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Part of the concept of both in barracks and deployed - Nuancing would be required of course
 
...which is why I made the specific point that I was not looking to fall into the Vietnam-era trap of body counts.

I used Vietnam as an example. I should have perhaps used Tet specifically. There were some honourable exceptions but many 'war' correspondents had got used to sitting in bars in Saigon and just regurgitating the Five O'clock Follies. Tet scared the bejesus out of them because the VC brought a previously far-flung war to their doorstep. It suddenly wasn't a booze- and whored-fuelled bit of fun.

Tet was reported as a disaster. In fact, the VC got a right shoeing. And, in fact, the US never lost a set-piece battle in Vietnam. Wherever the enemy came out to fight, it got malletted. The problem for the US was getting them to come out and fight. The VC/NVA learned very quickly not to engage head-on.

The point I was making about Afghanistan is that one way or another the Western-led coalition would one day have to leave. Whomever was then left behind and gained power would claim to have 'won' - which is precisely what has happened.

A wider conversation, because the point I was responding to was the post poo-pooing @Cynical's comment that Heavy will defeat Light, is how one conducts a COIN campaign in concert with a Heavy campaign. On any given day, put Heavy on the same field as Light and force them to engage. The result is a Heavy win.

Put it another way: the Taliban didn't come out into the open and crow about winning until the coalition had wound down and left. Why? Because it didn't dare.

Depends upon your definition of leave

Conventional troops, SOF, mentoring, support, training etc
 
Someone has to get the sensor (attached to the vehicle) to the place whence it can observe without being killed. That's what recce does (and why it's usually fond of small vehicles that it can sneak about it). Yes, some are postulating autonomous / remote vehicles. It's bloody hard to teach tactical driving and the use of ground when you're sitting in the vehicle. Again, writing the flow chart to do this in a simulation is non trivial (we tried). And of course acceptable risk is dynamic, depending on where the enemy is and what kit they have.

The digital bit though is, supposedly, to replace the voice or data transmission from the sensor's vehicle commander when he/she sees something worth reporting. Which of course, is another judgement call which yet more computing would be needed for.

We seem to have this disease of trying to replace the bits that we do well (i.e. junior commanders doing their job) with postulated computerization, rather than perhaps focusing on giving the soldier the tools they need rather than a self propelled house that doesn't work anyway.

Except politicians believe that it isn’t acceptable for any friendly forces to die in war (which is unfortunately a likely outcome)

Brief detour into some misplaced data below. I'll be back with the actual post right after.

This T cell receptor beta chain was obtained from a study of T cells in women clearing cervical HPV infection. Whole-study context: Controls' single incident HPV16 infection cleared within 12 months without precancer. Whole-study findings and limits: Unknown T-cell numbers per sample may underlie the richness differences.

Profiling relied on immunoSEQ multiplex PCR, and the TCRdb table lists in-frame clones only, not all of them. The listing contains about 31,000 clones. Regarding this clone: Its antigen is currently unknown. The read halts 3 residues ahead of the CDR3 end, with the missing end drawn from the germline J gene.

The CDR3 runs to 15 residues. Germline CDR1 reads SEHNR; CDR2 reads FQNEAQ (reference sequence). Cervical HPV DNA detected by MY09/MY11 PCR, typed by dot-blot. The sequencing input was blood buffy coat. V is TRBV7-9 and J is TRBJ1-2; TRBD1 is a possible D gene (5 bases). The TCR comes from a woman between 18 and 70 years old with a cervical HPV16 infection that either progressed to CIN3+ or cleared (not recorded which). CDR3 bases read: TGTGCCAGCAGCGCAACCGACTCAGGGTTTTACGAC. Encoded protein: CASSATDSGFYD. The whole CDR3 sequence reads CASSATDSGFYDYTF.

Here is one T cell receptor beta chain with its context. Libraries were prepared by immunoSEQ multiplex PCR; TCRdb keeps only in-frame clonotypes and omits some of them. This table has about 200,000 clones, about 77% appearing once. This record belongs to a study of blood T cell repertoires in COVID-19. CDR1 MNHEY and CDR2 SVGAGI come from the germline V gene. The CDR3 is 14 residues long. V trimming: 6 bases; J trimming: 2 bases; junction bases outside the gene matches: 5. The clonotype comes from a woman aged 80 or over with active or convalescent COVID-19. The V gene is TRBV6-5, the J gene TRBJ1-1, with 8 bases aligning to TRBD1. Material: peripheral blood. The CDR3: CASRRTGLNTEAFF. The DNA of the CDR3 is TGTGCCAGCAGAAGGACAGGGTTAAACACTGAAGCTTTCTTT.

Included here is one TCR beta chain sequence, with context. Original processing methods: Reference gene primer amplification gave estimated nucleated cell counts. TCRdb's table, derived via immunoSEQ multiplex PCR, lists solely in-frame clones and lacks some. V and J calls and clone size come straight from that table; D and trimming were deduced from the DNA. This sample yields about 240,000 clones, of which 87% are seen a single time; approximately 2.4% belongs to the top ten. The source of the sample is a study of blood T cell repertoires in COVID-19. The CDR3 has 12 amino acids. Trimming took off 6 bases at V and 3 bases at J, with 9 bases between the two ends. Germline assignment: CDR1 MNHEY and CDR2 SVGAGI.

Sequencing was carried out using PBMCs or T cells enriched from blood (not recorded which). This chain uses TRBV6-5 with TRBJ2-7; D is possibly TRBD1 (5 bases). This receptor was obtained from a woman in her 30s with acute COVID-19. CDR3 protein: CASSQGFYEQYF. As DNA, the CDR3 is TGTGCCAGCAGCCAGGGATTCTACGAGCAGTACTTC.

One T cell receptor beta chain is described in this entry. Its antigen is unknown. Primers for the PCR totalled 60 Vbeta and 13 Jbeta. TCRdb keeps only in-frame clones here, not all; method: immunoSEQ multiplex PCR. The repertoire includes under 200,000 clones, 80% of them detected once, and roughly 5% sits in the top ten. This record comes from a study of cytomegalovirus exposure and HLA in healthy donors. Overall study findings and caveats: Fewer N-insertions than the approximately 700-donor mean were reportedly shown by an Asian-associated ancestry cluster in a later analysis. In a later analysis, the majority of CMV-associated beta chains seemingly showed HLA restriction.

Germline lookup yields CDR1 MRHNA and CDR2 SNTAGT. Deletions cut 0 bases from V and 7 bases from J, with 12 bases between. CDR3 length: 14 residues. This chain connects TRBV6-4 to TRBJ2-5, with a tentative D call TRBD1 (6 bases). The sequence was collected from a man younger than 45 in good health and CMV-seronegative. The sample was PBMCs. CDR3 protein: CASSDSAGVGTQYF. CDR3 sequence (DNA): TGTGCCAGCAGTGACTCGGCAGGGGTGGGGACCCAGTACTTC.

Cynical

LE
Book Reviewer
that doesn't sound very de-centralised.
One of the huge problems of IT systems is that they tend to centralise decision making, facilitate micro-management and engender management paralysis. This is not just an Army / MOD / Govt problem, it's true in commerce as well. Recently the unholy alliance between HR and IT has brought many companies to a grinding halt. I suspect it is as much to blame for the UK's productivity crisis as CS working hours.
 

Majorpain

War Hero
Your point around sharing of Recce info with Bde HQ is a point I made over 15 years ago and said why would a Bde Comd with (4 x BGs) each with recce platforms need to see what they are seeing. He would need the bigger picture from all his recce elements.
Tunnel vision of COIN, where commanders don't have to worry about where and what that enemy Armored battlegroup nearby is doing and can deploy the long screwdriver to meddle with the point section! Don't have to worry about things like Emcon either so units can emit like its going out of fashion, something else that may not necessarily always be the case against every opponent.
 

jrwlynch

LE
Book Reviewer
Don't have to worry about things like Emcon either so units can emit like its going out of fashion, something else that may not necessarily always be the case against every opponent.
Some of us are doing what we can to educate and inform on issues like that...
 
Some of us are doing what we can to educate and inform on issues like that...
EMCON was and always is needed, I will not go into the specifics capabilities of the some of our kit but it's actually very good.

My bug bear was when Staff Officers thought because Bowman was fully secure they could use it like a mobile phone and that transmission length and all the other stuff was yesterday's news!

Iraq and Afghanistan taught a lot of good lessons but many bad ones also. The first time we operated on the Iranian border at the back end of TELIC 10 we encountered jamming, it was very amusing to see lots of millennial officers and soldiers look absolutely perplexed and wonder why this was happening